One of the most beautiful and inspiring passages in the Book of Mormon is often referred to as “The Psalm of Nephi.” It begins with these stirring words: “My soul delighteth in the scriptures, and my heart pondereth them, and writeth them for the learning and the profit of my children.
“Behold, my soul delighteth in the things of the Lord.” (2 Ne. 4:15–16.)
These words have special meaning to me. I grew up in a small Mormon community. I was raised in a fine Latter-day Saint home. I was taught to love the Lord, to reverence His name, and to communicate with Him in prayer. I was very young when I learned that the Father and the Son had appeared to Joseph Smith. I believed as a boy and I have never doubted as a man.
However, until I enlisted in the navy, I had not experienced the shock of meeting so many people who had never seen a Mormon or who had never heard of Mormonism. I soon realized how limited was my knowledge of the gospel. I was asked some pretty tough questions about the Church that I had difficulty answering. I was the only Mormon in our outfit and so there was no one with whom I could counsel. The only scripture I had was a small military copy of the Book of Mormon. I am ashamed to confess that I left Lehi and his family somewhere in the wilderness on a number of occasions.
While I had grown up as an active member of the Church, I had felt no special need or urgency to study the scriptures and the writings of the prophets. When asked a question or when strong ridicule was directed at me and the Church, I could only state the personal beliefs I had learned from my family and teachers. I tried to compensate for my knowledge deficiency by being a good example of the principles I professed.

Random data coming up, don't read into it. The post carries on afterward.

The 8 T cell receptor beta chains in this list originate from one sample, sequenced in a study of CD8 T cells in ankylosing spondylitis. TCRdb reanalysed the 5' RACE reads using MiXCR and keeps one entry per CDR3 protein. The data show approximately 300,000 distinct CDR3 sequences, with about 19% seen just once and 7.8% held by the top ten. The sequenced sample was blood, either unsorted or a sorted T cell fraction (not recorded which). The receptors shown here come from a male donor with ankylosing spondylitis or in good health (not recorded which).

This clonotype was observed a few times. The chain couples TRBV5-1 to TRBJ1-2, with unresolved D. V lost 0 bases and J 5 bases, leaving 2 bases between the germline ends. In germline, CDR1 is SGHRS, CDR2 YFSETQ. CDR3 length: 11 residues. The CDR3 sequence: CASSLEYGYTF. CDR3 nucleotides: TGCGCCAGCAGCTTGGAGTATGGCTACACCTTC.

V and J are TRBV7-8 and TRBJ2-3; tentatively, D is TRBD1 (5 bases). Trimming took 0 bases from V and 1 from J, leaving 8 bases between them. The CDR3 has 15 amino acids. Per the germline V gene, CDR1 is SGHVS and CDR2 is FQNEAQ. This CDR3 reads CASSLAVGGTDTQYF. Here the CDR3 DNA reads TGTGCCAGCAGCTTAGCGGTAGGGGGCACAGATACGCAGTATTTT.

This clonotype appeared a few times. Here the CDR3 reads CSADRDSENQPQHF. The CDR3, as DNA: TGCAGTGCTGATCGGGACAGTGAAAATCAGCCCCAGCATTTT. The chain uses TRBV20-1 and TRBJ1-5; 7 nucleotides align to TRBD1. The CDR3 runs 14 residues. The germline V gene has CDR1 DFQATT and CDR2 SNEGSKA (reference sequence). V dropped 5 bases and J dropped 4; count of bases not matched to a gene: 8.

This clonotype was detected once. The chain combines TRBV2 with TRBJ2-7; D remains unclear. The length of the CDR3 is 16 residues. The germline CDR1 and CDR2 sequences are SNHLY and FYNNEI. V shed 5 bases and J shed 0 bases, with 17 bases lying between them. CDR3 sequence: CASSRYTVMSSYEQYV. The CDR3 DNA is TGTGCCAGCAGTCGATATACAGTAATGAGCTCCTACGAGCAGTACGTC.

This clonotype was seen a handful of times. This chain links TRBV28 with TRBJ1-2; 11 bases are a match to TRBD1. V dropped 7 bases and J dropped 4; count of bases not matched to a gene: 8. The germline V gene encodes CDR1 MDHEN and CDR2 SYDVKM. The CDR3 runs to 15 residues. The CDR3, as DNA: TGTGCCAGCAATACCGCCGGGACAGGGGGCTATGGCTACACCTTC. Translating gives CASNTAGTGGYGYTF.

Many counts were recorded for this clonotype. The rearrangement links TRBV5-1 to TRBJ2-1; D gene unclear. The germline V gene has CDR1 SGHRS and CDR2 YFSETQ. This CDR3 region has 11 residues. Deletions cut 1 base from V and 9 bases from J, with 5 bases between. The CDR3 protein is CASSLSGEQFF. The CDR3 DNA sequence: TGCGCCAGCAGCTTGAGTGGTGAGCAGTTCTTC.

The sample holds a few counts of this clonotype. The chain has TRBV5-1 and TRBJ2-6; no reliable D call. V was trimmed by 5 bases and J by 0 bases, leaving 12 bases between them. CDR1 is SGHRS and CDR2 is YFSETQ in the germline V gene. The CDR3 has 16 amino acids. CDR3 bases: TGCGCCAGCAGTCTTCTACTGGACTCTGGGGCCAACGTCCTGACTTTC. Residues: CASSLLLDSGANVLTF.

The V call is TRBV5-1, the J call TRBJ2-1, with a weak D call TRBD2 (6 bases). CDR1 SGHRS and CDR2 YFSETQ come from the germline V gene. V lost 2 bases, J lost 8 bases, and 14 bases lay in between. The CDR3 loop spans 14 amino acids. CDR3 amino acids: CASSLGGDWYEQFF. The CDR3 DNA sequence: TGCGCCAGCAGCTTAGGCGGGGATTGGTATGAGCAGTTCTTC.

After leaving the navy, I received a mission call. I still had not developed a real appetite for gospel knowledge. I had not equated understanding the holy scriptures with being a good Latter-day Saint. Following some brief training in the old mission home in Salt Lake, my companions and I were exposed to a few weeks of tracting in Texas while waiting for the ship that would take us to South Africa. That exposure expanded my vision of what I was going to be doing for the next two years. I gained a lot of humility in a hurry.
An unusual quirk of fate changed my whole life as we sailed toward Cape Town. It was to be a twenty-eight-day voyage, but our ship developed boiler problems crossing the equator. Limping into the port of Recife, Brazil, we hit the rocks, gashing the ship’s hull. A tugboat rescued us; but before we finally arrived in Cape Town, we had spent eighty-four days on board ship. I was fortunate enough to share quarters with a fine companion, Roy Stevens, who was a dedicated student of the gospel. His father had also been a missionary and had sent a large box of Church books with his son. It was during this confinement that a whole new world of gospel knowledge opened up to me.
It was a time to study, to ponder, to pray. I read all the standard works from cover to cover, as well as Jesus the Christ and several other Church books. On this voyage I received my witness from the Lord that the Book of Mormon is the word of God. It was here that I came to know that Jesus is the Christ. It was here I developed an insatiable appetite to know the eternal truths. What a pity I had waited so long. I had wasted so much time during military service. What a priceless treasure I had ignored! I am persuaded that we will be held accountable for how we use our discretionary time.
There is so much we can learn from the example of the young Prophet Joseph Smith, whose persistent, prayerful study of the Holy Bible compelled him to seek the God of Heaven for divine guidance. This brought him to the threshold of the greatest revelation ever given to man since the mortal ministry of the Savior Himself. Throughout the Prophet’s life, he continued to probe and ponder until he gained a mastery of the scriptures.